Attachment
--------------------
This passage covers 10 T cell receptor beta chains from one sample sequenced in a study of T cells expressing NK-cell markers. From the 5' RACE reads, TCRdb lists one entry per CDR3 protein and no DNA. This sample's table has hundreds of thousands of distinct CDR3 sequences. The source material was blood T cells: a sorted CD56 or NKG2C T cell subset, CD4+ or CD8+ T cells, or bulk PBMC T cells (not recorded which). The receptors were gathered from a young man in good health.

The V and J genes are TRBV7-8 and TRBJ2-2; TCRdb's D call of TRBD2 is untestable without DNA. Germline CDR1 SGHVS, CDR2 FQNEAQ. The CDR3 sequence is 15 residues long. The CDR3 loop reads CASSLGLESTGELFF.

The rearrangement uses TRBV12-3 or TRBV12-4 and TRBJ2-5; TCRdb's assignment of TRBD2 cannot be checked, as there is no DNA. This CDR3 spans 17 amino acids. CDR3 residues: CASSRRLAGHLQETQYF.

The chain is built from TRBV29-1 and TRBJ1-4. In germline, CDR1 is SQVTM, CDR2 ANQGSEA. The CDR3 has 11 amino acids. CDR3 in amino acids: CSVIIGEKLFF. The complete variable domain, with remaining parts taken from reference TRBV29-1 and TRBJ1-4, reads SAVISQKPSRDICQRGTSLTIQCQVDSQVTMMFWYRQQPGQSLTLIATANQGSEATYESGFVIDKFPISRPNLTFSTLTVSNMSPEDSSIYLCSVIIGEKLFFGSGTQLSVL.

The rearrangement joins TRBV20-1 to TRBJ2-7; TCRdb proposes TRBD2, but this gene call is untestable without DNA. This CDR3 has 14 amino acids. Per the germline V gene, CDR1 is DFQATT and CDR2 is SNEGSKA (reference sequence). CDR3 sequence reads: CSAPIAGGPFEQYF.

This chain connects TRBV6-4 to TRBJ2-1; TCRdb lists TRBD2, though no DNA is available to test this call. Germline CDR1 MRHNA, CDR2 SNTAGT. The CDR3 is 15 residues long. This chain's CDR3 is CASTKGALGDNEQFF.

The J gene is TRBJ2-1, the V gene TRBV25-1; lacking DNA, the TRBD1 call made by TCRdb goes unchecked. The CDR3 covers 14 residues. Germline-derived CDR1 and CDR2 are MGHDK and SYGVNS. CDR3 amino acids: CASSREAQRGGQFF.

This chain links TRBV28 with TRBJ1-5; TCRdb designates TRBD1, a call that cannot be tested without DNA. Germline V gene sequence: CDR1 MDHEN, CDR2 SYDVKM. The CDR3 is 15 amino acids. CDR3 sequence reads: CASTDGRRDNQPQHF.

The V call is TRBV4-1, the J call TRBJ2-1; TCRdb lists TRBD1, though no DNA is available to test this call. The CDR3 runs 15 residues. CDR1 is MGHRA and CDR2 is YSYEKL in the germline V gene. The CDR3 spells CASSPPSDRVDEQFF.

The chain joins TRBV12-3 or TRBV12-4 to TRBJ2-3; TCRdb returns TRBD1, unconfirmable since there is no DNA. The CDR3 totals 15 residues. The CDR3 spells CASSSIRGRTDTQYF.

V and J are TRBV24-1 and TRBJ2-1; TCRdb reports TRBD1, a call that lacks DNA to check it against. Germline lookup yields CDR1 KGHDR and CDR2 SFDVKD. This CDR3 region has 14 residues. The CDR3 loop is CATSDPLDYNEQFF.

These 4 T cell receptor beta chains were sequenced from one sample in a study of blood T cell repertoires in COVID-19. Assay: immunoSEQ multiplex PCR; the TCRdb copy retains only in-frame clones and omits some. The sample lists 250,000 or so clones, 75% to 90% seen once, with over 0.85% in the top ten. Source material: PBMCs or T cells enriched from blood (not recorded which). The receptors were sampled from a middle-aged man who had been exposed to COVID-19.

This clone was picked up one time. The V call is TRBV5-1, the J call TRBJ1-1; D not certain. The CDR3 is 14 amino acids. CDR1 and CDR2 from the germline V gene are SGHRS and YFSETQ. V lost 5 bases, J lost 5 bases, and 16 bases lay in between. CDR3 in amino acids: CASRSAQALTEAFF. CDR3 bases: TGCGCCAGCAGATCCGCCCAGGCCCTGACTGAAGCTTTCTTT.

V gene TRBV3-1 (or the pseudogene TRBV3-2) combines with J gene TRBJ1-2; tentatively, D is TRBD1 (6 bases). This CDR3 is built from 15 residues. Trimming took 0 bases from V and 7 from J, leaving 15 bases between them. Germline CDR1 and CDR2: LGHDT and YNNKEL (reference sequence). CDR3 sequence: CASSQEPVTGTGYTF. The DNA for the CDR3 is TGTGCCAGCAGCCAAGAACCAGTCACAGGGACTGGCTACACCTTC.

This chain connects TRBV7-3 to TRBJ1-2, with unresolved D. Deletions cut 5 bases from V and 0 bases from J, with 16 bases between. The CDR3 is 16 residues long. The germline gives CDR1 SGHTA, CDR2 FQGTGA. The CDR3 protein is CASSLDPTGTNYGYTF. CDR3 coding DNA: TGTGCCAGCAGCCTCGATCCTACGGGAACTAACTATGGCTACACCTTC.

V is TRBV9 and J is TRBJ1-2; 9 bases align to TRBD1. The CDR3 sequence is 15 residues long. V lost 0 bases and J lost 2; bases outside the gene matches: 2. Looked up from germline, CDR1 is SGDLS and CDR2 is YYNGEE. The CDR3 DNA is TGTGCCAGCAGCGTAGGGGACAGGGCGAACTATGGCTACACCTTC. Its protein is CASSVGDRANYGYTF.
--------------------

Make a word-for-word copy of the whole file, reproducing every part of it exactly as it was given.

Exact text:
This passage covers 10 T cell receptor beta chains from one sample sequenced in a study of T cells expressing NK-cell markers. From the 5' RACE reads, TCRdb lists one entry per CDR3 protein and no DNA. This sample's table has hundreds of thousands of distinct CDR3 sequences. The source material was blood T cells: a sorted CD56 or NKG2C T cell subset, CD4+ or CD8+ T cells, or bulk PBMC T cells (not recorded which). The receptors were gathered from a young man in good health.

The V and J genes are TRBV7-8 and TRBJ2-2; TCRdb's D call of TRBD2 is untestable without DNA. Germline CDR1 SGHVS, CDR2 FQNEAQ. The CDR3 sequence is 15 residues long. The CDR3 loop reads CASSLGLESTGELFF.

The rearrangement uses TRBV12-3 or TRBV12-4 and TRBJ2-5; TCRdb's assignment of TRBD2 cannot be checked, as there is no DNA. This CDR3 spans 17 amino acids. CDR3 residues: CASSRRLAGHLQETQYF.

The chain is built from TRBV29-1 and TRBJ1-4. In germline, CDR1 is SQVTM, CDR2 ANQGSEA. The CDR3 has 11 amino acids. CDR3 in amino acids: CSVIIGEKLFF. The complete variable domain, with remaining parts taken from reference TRBV29-1 and TRBJ1-4, reads SAVISQKPSRDICQRGTSLTIQCQVDSQVTMMFWYRQQPGQSLTLIATANQGSEATYESGFVIDKFPISRPNLTFSTLTVSNMSPEDSSIYLCSVIIGEKLFFGSGTQLSVL.

The rearrangement joins TRBV20-1 to TRBJ2-7; TCRdb proposes TRBD2, but this gene call is untestable without DNA. This CDR3 has 14 amino acids. Per the germline V gene, CDR1 is DFQATT and CDR2 is SNEGSKA (reference sequence). CDR3 sequence reads: CSAPIAGGPFEQYF.

This chain connects TRBV6-4 to TRBJ2-1; TCRdb lists TRBD2, though no DNA is available to test this call. Germline CDR1 MRHNA, CDR2 SNTAGT. The CDR3 is 15 residues long. This chain's CDR3 is CASTKGALGDNEQFF.

The J gene is TRBJ2-1, the V gene TRBV25-1; lacking DNA, the TRBD1 call made by TCRdb goes unchecked. The CDR3 covers 14 residues. Germline-derived CDR1 and CDR2 are MGHDK and SYGVNS. CDR3 amino acids: CASSREAQRGGQFF.

This chain links TRBV28 with TRBJ1-5; TCRdb designates TRBD1, a call that cannot be tested without DNA. Germline V gene sequence: CDR1 MDHEN, CDR2 SYDVKM. The CDR3 is 15 amino acids. CDR3 sequence reads: CASTDGRRDNQPQHF.

The V call is TRBV4-1, the J call TRBJ2-1; TCRdb lists TRBD1, though no DNA is available to test this call. The CDR3 runs 15 residues. CDR1 is MGHRA and CDR2 is YSYEKL in the germline V gene. The CDR3 spells CASSPPSDRVDEQFF.

The chain joins TRBV12-3 or TRBV12-4 to TRBJ2-3; TCRdb returns TRBD1, unconfirmable since there is no DNA. The CDR3 totals 15 residues. The CDR3 spells CASSSIRGRTDTQYF.

V and J are TRBV24-1 and TRBJ2-1; TCRdb reports TRBD1, a call that lacks DNA to check it against. Germline lookup yields CDR1 KGHDR and CDR2 SFDVKD. This CDR3 region has 14 residues. The CDR3 loop is CATSDPLDYNEQFF.

These 4 T cell receptor beta chains were sequenced from one sample in a study of blood T cell repertoires in COVID-19. Assay: immunoSEQ multiplex PCR; the TCRdb copy retains only in-frame clones and omits some. The sample lists 250,000 or so clones, 75% to 90% seen once, with over 0.85% in the top ten. Source material: PBMCs or T cells enriched from blood (not recorded which). The receptors were sampled from a middle-aged man who had been exposed to COVID-19.

This clone was picked up one time. The V call is TRBV5-1, the J call TRBJ1-1; D not certain. The CDR3 is 14 amino acids. CDR1 and CDR2 from the germline V gene are SGHRS and YFSETQ. V lost 5 bases, J lost 5 bases, and 16 bases lay in between. CDR3 in amino acids: CASRSAQALTEAFF. CDR3 bases: TGCGCCAGCAGATCCGCCCAGGCCCTGACTGAAGCTTTCTTT.

V gene TRBV3-1 (or the pseudogene TRBV3-2) combines with J gene TRBJ1-2; tentatively, D is TRBD1 (6 bases). This CDR3 is built from 15 residues. Trimming took 0 bases from V and 7 from J, leaving 15 bases between them. Germline CDR1 and CDR2: LGHDT and YNNKEL (reference sequence). CDR3 sequence: CASSQEPVTGTGYTF. The DNA for the CDR3 is TGTGCCAGCAGCCAAGAACCAGTCACAGGGACTGGCTACACCTTC.

This chain connects TRBV7-3 to TRBJ1-2, with unresolved D. Deletions cut 5 bases from V and 0 bases from J, with 16 bases between. The CDR3 is 16 residues long. The germline gives CDR1 SGHTA, CDR2 FQGTGA. The CDR3 protein is CASSLDPTGTNYGYTF. CDR3 coding DNA: TGTGCCAGCAGCCTCGATCCTACGGGAACTAACTATGGCTACACCTTC.

V is TRBV9 and J is TRBJ1-2; 9 bases align to TRBD1. The CDR3 sequence is 15 residues long. V lost 0 bases and J lost 2; bases outside the gene matches: 2. Looked up from germline, CDR1 is SGDLS and CDR2 is YYNGEE. The CDR3 DNA is TGTGCCAGCAGCGTAGGGGACAGGGCGAACTATGGCTACACCTTC. Its protein is CASSVGDRANYGYTF.